- Assistant Professor
- Claremont McKenna College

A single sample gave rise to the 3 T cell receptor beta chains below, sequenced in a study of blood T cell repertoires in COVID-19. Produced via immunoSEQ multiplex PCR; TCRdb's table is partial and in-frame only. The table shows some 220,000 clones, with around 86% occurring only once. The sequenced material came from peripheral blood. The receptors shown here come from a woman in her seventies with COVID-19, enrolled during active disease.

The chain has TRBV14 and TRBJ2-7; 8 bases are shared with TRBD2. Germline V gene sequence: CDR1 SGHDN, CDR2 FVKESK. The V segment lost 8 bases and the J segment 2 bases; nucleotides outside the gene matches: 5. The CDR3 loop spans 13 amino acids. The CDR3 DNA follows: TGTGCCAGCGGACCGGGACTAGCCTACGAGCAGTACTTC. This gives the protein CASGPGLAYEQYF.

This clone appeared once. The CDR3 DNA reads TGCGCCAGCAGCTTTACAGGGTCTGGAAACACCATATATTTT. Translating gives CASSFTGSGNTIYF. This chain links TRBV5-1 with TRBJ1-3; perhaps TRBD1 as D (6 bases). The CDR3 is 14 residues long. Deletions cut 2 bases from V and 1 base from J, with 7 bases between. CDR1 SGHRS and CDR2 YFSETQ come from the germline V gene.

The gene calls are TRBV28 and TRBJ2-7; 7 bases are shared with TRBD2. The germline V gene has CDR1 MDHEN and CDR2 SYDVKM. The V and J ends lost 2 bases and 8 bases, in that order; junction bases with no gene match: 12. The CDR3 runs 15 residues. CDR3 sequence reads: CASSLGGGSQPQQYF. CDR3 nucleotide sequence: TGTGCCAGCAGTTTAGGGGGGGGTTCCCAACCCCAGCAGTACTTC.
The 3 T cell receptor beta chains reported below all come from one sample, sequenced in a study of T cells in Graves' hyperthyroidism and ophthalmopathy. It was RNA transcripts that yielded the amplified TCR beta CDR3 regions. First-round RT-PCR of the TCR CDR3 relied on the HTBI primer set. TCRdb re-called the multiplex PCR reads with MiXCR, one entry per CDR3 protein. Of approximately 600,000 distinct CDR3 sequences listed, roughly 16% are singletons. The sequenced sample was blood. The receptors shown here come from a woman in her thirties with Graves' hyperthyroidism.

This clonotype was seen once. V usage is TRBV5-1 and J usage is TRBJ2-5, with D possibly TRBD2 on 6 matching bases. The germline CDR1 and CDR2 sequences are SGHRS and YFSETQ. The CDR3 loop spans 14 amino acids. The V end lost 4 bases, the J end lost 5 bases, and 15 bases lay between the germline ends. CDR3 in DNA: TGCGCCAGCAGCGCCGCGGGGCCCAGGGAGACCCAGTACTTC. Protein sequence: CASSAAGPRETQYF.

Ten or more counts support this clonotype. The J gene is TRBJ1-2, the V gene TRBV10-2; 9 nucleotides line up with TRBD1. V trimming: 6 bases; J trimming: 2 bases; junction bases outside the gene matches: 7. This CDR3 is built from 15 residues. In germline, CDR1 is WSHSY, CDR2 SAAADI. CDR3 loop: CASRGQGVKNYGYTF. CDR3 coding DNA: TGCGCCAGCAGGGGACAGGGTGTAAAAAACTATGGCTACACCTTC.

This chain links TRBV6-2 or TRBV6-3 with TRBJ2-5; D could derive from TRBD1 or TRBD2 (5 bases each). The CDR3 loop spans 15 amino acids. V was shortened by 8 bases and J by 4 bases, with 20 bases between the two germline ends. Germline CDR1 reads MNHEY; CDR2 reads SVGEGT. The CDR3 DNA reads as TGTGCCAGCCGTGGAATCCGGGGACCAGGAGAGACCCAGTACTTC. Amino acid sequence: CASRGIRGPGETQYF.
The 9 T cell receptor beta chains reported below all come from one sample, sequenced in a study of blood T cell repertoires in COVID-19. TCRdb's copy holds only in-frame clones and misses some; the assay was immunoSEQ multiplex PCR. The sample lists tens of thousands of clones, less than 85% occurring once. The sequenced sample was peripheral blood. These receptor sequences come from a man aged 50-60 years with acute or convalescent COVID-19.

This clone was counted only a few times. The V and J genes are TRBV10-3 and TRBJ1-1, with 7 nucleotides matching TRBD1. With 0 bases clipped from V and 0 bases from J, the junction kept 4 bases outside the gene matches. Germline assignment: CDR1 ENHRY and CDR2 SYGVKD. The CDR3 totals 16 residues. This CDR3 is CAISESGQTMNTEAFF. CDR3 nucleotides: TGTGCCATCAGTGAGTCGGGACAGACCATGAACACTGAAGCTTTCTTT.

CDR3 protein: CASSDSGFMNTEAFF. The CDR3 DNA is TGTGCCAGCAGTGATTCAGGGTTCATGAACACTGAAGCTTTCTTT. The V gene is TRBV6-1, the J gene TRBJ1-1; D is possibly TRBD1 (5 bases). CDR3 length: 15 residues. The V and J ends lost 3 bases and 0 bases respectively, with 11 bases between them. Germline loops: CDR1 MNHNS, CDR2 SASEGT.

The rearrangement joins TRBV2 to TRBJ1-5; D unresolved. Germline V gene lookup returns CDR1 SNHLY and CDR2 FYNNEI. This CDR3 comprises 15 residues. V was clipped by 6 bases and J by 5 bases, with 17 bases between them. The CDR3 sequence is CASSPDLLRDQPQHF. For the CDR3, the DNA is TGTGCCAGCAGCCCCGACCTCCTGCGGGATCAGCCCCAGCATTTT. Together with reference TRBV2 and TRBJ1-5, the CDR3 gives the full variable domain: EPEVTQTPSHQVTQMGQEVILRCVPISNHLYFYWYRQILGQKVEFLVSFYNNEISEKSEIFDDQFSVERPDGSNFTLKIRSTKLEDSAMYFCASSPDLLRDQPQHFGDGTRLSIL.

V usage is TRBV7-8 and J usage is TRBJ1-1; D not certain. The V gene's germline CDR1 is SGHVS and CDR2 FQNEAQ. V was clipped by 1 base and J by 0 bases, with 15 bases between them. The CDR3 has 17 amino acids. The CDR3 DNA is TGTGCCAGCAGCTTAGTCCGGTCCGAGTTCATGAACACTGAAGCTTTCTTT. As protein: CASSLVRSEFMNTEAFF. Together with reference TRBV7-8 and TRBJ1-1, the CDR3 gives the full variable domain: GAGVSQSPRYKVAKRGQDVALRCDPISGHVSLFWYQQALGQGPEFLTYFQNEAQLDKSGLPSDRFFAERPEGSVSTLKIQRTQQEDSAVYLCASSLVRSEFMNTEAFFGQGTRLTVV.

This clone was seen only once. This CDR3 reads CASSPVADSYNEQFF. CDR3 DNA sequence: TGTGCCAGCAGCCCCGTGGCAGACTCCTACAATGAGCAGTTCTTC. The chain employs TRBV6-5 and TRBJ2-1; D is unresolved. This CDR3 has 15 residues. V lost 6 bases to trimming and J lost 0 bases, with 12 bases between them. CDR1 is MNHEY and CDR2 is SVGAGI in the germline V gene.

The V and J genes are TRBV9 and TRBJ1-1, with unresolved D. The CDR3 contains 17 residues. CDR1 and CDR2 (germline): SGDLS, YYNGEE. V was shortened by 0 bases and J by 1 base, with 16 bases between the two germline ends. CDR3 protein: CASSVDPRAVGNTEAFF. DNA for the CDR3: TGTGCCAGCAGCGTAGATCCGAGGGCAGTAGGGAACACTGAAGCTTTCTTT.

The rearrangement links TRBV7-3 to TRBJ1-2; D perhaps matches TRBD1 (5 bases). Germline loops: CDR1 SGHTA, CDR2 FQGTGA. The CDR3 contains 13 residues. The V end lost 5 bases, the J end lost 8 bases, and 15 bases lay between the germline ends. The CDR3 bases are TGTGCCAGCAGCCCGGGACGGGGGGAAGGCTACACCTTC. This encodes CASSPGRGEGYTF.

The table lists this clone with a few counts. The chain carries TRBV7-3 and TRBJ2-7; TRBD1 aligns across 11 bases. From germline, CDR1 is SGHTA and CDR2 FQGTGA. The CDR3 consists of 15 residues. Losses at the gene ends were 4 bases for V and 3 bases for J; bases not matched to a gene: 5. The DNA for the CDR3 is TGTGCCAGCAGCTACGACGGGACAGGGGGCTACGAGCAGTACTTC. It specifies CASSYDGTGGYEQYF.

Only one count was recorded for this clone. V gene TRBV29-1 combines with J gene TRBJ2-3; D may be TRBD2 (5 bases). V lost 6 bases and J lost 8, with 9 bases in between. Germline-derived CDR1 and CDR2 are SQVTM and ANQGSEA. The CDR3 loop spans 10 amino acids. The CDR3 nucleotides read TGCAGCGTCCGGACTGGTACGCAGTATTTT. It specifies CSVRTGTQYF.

This project explores how digital technologies of warfare are reshaping the sovereign state. Historically, states emerged out of institutional changes driven in large part by military competition. Today, however, the technologies of war—rather than war itself—are driving state transformation. While technological innovation is forcing states to adapt, states are deploying new tools to pursue their interests and even reshaping technological systems in return. “Virtual Territories” examines three intersections between information technologies, warfare, and sovereign statehood today: planning wars in the virtual domain of cybersecurity, fighting wars remotely through drones, and negotiating resolutions to conflicts through geospatial technologies. Drawing on interviews, archival research, and a close analysis of texts, the book focuses on the role of visual, linguistic, and conceptual representations: representations of digital technologies and through them. Concentrating on representational devices and practices bridges the traditional divide between ideational and material theories of contemporary state transformation.